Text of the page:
Weathering” your Set and Characters

Fantastic effects can be created by using paint and other natural materials. When creating the exterior of buildings, make sure to use multiple coats of paint in varying tones of the same shade. You may want to apply darker colored washes in-between coats to add an even more realistic touch. Play around with your brush. Most buildings are not shiny and smooth. Bricks are rough, wood has grain and texture, even concrete has chips and imperfections. As you build your layers of paint, do not be concerned about applying soft, side-to-side strokes. Repeatedly push the bristles straight into the paint in a stabbing motion. Increase this agitation in some areas more than others. Go back to your paint and dip the brush in lighter and then darker colors, using your finger and the bristles to flick some areas of your set with each new application. This will give a more dimensional feel to your buildings.

Are you using a tin roof, or would you like to create a rusty metal boat? Perhaps your character’s car is badly in need of repair. Take your metal material and scratch it judiciously with steel wool. Leave it out in the rain. Burn parts of it to give it an old-time, weathered feel. You can also use a hammer or a screwdriver to add a few dents or small indentations.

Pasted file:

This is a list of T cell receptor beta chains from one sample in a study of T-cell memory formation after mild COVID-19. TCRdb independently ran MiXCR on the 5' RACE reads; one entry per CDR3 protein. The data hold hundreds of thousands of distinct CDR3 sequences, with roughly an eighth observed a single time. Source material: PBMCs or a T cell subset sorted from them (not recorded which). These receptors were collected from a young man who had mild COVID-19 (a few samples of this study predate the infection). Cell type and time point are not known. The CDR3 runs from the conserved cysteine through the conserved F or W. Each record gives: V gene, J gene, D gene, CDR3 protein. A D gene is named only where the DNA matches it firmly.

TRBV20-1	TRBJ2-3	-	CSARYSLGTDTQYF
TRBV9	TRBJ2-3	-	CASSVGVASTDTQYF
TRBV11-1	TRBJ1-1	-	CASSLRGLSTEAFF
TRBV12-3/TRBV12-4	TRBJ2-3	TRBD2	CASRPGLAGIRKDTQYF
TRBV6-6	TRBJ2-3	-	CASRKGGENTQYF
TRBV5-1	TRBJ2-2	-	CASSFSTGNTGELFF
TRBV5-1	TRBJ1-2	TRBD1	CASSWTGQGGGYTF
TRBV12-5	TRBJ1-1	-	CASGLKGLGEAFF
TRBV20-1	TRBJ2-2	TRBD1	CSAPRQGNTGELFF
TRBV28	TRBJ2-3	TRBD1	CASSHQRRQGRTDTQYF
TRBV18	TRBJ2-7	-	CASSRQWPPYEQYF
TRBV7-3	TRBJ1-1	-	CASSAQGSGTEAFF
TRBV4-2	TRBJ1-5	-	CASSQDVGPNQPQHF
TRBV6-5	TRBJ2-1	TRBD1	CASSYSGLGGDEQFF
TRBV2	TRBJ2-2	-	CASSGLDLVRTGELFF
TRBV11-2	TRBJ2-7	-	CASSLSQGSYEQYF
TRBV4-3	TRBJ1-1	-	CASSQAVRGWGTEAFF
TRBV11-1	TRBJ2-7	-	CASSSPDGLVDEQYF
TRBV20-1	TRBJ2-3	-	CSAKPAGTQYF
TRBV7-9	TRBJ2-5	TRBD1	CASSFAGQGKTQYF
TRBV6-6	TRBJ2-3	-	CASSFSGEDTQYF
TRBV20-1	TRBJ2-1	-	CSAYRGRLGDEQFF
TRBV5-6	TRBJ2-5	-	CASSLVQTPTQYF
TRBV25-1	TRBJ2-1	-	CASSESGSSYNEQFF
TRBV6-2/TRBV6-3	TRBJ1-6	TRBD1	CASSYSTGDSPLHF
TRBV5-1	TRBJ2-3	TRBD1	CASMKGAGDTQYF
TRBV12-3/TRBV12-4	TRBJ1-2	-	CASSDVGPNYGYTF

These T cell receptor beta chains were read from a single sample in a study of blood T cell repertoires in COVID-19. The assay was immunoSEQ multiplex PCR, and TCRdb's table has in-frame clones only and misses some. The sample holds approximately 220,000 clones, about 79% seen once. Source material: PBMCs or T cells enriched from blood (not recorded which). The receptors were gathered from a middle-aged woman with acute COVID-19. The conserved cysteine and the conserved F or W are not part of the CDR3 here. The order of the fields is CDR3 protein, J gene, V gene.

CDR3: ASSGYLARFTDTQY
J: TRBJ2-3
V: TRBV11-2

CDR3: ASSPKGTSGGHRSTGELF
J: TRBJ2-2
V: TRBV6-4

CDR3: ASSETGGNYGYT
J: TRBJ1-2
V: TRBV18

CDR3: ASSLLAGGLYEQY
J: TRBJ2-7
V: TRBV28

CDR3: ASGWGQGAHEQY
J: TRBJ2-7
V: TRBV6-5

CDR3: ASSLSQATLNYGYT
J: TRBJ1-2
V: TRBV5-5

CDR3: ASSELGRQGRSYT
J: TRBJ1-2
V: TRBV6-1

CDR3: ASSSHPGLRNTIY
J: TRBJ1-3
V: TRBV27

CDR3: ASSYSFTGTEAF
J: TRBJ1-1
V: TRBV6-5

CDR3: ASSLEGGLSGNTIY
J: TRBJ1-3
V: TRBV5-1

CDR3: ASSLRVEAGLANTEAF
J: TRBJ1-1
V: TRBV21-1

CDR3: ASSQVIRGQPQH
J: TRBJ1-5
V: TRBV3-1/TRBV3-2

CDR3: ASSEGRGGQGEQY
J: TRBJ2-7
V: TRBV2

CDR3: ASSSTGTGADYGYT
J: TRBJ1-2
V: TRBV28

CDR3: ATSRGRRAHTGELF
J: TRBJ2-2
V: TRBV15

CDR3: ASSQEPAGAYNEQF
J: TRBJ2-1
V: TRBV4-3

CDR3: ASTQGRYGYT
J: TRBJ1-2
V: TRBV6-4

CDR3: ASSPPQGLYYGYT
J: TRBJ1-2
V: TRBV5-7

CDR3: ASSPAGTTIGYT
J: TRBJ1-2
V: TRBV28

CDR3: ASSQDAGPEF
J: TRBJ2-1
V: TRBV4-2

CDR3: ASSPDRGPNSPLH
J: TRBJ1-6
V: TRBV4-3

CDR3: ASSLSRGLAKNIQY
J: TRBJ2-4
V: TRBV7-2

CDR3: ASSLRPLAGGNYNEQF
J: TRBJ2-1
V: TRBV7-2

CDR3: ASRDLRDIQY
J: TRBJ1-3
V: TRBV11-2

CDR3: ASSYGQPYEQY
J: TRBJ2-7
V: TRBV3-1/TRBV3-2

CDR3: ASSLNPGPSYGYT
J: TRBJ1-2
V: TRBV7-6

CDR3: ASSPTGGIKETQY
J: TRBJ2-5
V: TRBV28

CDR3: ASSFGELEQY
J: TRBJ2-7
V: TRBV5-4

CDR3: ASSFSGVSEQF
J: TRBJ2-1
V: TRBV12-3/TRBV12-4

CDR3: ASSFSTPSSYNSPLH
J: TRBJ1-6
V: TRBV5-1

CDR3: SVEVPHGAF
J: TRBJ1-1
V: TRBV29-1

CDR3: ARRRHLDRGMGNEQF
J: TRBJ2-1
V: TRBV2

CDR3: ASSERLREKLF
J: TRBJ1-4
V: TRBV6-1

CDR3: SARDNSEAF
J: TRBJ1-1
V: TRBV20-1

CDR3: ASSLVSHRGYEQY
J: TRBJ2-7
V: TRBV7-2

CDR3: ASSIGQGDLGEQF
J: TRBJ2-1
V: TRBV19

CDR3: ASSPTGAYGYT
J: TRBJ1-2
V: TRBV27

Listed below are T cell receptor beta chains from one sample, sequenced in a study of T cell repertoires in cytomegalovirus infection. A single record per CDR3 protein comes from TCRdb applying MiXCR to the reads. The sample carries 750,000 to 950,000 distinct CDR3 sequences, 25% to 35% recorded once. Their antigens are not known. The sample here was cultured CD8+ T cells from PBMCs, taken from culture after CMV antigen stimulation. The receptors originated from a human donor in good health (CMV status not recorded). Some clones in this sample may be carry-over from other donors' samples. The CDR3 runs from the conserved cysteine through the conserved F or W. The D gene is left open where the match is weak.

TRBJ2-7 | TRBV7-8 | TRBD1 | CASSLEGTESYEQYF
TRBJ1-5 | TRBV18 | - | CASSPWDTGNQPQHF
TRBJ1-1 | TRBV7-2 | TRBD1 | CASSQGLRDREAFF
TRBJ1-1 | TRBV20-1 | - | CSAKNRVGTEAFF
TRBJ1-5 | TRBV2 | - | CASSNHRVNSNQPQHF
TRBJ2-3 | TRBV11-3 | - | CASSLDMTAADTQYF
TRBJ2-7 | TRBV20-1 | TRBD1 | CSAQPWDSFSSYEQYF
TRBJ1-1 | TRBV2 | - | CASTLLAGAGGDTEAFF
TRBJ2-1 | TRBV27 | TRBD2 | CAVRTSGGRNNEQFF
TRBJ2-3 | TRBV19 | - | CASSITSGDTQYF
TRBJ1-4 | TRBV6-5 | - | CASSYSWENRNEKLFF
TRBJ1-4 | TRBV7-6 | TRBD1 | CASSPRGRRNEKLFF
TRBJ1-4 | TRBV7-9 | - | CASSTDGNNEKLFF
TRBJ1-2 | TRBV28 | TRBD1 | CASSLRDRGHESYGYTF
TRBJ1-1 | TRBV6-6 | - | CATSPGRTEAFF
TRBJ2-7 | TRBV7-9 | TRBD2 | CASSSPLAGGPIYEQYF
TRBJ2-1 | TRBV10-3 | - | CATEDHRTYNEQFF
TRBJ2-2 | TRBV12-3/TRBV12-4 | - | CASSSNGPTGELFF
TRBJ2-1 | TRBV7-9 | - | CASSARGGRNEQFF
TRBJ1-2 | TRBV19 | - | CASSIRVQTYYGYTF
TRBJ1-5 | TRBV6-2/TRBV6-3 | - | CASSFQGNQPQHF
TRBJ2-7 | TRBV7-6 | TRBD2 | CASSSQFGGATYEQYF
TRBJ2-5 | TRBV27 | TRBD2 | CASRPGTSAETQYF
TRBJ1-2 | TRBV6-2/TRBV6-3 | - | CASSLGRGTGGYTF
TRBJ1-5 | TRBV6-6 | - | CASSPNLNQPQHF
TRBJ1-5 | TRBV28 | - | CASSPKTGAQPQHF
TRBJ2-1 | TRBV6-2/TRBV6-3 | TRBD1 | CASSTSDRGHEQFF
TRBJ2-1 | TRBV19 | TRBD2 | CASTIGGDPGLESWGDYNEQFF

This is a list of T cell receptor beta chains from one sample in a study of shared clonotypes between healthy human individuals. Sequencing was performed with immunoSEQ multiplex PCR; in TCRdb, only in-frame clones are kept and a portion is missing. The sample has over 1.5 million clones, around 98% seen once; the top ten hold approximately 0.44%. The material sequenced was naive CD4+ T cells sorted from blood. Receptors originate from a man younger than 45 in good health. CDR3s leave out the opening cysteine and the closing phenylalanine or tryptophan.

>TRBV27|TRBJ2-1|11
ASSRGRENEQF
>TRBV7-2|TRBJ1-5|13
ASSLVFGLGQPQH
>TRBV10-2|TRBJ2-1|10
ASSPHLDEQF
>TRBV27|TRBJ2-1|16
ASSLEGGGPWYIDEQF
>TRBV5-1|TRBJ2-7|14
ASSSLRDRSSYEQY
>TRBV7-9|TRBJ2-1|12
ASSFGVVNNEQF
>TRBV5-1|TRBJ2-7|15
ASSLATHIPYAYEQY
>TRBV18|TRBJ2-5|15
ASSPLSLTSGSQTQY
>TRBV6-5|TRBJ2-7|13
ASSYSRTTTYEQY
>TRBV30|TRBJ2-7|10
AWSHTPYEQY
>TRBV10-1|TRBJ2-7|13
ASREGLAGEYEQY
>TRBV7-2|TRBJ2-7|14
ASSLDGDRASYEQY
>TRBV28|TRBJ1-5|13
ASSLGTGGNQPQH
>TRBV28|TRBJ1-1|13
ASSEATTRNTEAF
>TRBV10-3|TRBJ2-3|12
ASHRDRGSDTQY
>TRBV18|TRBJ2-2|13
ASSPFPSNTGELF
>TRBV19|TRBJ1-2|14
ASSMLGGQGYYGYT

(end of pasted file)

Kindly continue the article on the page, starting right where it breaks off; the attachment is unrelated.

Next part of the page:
If you are painting a street, allow the surface to dry almost completely before using a crumpled paper towel to dab at the area. Use as much pressure as you wish in order to add some texture to your “paved” surface. You can also add oil marks after the fact by applying a very dark wash or stain to certain areas either before or after the final coat of street paint. Skid marks can be carefully applied using a dull-colored pastel crayon, and faded if necessary by going over the lines with a damp paintbrush.

One of the best ways to weather your objects is to add actual dirt. If you are painting a wall grey, add a large cup of soil to your paint. The paint will dry as normal, and you will have an incredible texture to whatever surface you treat. For last minute touch-ups, use your fingertip to rub cold ash on objects or surfaces. It will age them instantly.

Shiny, one-dimensional sets may look nice up close, but they can stand out like a sore thumb on film. Adding these final details will ensure that your project achieves maximum believability with the audience.

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